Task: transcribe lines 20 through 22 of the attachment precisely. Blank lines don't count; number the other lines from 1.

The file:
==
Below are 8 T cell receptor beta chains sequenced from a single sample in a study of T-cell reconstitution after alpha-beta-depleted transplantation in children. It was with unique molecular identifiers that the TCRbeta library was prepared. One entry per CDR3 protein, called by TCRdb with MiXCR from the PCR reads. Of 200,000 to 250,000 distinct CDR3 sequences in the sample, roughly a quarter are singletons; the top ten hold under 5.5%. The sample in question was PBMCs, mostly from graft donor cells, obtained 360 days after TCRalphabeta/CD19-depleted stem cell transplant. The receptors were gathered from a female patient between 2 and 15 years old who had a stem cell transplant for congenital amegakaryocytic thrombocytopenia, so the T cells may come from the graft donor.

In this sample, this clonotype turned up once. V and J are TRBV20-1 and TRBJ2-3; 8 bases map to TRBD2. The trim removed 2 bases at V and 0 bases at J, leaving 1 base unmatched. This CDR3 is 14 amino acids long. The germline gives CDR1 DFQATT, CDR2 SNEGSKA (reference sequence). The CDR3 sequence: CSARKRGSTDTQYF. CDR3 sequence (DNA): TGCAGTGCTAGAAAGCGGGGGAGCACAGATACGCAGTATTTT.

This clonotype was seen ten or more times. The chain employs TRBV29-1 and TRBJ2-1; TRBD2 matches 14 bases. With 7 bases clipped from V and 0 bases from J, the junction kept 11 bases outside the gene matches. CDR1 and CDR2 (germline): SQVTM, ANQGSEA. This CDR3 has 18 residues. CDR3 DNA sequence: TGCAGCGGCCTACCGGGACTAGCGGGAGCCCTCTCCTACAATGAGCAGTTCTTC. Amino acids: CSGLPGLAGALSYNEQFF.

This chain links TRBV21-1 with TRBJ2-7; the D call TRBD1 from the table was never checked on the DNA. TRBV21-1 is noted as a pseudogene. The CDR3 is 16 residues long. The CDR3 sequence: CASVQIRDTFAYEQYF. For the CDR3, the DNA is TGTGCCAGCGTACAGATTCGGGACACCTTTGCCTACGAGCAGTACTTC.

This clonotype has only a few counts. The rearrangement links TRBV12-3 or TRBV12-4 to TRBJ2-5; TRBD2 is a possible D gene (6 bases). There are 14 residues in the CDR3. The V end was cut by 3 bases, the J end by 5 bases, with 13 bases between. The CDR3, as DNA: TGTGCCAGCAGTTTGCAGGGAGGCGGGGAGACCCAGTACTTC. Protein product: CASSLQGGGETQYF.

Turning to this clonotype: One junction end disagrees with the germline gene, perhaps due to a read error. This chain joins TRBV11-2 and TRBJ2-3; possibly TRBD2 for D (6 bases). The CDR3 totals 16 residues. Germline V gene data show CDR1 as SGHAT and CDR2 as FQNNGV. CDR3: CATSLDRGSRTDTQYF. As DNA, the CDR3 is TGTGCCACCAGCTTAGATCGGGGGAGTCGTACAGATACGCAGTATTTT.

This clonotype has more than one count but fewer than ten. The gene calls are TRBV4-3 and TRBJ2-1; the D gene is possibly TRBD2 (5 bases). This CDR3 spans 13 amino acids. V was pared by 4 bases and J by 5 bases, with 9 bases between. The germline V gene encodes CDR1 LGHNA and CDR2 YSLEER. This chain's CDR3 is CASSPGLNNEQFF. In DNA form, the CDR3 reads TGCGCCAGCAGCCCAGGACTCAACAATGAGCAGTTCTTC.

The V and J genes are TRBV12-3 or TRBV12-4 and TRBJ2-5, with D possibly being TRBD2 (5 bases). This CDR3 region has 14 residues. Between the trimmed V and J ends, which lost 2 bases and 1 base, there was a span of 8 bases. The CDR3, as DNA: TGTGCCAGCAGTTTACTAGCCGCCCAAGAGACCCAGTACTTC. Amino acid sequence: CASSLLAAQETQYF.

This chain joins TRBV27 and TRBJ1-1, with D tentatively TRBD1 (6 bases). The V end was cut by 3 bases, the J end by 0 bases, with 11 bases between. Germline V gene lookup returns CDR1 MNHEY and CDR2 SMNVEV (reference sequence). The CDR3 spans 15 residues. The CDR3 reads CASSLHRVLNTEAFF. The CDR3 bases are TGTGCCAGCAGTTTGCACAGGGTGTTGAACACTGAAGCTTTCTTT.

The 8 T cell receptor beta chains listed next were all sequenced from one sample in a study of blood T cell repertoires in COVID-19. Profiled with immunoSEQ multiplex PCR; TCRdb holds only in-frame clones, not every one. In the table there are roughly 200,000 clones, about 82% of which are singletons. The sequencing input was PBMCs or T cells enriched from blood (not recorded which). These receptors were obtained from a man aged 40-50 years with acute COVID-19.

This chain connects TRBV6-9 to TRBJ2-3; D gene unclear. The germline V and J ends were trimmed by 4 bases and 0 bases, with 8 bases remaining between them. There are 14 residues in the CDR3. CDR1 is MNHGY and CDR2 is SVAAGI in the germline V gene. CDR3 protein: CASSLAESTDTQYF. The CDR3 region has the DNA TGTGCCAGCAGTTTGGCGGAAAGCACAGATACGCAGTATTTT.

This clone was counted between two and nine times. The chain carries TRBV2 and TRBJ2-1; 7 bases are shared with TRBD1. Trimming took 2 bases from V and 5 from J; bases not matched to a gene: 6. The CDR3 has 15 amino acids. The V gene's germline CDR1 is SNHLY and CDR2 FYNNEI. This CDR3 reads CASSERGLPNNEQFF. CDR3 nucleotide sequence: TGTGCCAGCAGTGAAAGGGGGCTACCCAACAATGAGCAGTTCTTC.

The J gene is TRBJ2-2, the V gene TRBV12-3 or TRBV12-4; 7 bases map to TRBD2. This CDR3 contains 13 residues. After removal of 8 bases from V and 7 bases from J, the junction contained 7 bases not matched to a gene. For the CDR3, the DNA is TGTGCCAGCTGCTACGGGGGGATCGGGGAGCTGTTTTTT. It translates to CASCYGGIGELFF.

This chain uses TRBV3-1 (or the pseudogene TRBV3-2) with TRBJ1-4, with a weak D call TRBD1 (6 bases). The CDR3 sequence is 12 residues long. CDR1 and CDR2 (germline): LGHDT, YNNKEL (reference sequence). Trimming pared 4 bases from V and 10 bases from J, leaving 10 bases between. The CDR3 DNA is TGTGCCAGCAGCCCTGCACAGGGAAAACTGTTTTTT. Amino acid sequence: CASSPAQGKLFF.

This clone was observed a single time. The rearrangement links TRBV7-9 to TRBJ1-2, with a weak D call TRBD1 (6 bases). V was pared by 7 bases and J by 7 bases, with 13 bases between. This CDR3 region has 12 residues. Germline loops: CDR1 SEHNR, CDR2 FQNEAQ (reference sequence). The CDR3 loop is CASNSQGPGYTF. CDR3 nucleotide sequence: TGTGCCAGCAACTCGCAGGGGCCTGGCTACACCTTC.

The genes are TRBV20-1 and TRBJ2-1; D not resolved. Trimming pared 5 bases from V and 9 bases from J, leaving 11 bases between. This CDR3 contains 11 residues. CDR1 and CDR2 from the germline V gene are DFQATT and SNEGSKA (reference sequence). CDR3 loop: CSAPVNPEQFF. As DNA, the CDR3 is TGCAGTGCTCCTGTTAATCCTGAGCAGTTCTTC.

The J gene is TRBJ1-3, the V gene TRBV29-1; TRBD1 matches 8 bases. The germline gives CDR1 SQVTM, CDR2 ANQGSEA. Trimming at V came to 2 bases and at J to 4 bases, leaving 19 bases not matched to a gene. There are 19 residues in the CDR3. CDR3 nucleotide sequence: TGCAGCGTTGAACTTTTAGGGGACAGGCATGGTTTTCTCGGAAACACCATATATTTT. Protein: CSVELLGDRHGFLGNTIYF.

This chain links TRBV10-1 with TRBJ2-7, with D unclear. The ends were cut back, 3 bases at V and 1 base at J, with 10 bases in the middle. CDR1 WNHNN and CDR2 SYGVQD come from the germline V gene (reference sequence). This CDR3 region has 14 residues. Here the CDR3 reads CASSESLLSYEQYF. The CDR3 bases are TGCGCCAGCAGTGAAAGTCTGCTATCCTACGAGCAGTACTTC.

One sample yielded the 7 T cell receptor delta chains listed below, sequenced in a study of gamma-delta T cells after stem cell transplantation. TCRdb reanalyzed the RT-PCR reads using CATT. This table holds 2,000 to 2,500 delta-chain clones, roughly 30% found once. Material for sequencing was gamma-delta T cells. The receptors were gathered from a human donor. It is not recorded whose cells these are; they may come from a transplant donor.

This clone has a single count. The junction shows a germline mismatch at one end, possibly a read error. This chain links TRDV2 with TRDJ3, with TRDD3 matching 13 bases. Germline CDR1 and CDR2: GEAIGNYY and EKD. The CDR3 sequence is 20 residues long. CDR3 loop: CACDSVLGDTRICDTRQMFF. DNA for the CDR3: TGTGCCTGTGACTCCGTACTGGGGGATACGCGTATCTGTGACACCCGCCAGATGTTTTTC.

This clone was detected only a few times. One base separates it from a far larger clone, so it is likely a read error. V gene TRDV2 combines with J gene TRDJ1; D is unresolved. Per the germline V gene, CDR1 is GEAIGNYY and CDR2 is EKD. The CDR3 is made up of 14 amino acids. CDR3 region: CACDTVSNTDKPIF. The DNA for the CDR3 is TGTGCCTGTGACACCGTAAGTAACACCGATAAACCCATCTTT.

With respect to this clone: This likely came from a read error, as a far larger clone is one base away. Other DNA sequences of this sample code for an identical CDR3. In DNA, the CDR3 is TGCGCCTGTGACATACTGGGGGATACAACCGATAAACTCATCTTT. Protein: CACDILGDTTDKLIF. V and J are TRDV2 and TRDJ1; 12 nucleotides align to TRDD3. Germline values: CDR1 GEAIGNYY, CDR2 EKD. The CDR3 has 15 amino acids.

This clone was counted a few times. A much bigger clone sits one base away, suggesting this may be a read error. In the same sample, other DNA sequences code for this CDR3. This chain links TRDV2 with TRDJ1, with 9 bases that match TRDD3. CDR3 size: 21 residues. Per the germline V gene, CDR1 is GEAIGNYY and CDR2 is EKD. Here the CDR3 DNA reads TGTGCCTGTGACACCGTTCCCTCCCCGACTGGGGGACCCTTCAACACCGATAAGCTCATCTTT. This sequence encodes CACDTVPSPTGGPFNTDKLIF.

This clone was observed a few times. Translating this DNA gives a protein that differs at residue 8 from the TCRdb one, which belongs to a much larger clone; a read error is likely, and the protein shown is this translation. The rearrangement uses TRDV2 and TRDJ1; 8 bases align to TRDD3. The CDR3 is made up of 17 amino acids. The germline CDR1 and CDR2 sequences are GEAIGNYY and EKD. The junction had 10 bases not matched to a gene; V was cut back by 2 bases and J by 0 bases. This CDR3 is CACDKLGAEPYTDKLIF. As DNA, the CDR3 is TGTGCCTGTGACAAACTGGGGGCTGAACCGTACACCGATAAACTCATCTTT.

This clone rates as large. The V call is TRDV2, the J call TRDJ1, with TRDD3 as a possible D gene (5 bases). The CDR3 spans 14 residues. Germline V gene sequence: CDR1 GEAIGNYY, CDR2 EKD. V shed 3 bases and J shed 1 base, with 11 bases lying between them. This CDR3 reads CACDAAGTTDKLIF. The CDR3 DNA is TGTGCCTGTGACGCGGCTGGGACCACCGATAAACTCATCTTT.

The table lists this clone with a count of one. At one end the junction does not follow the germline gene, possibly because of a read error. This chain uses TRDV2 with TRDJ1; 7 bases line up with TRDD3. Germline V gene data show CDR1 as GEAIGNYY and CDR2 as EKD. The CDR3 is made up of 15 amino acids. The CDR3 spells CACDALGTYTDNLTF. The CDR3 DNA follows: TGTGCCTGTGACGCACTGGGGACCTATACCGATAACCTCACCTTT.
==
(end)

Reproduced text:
This clone has a single count. The junction shows a germline mismatch at one end, possibly a read error. This chain links TRDV2 with TRDJ3, with TRDD3 matching 13 bases. Germline CDR1 and CDR2: GEAIGNYY and EKD. The CDR3 sequence is 20 residues long. CDR3 loop: CACDSVLGDTRICDTRQMFF. DNA for the CDR3: TGTGCCTGTGACTCCGTACTGGGGGATACGCGTATCTGTGACACCCGCCAGATGTTTTTC.

This clone was detected only a few times. One base separates it from a far larger clone, so it is likely a read error. V gene TRDV2 combines with J gene TRDJ1; D is unresolved. Per the germline V gene, CDR1 is GEAIGNYY and CDR2 is EKD. The CDR3 is made up of 14 amino acids. CDR3 region: CACDTVSNTDKPIF. The DNA for the CDR3 is TGTGCCTGTGACACCGTAAGTAACACCGATAAACCCATCTTT.

With respect to this clone: This likely came from a read error, as a far larger clone is one base away. Other DNA sequences of this sample code for an identical CDR3. In DNA, the CDR3 is TGCGCCTGTGACATACTGGGGGATACAACCGATAAACTCATCTTT. Protein: CACDILGDTTDKLIF. V and J are TRDV2 and TRDJ1; 12 nucleotides align to TRDD3. Germline values: CDR1 GEAIGNYY, CDR2 EKD. The CDR3 has 15 amino acids.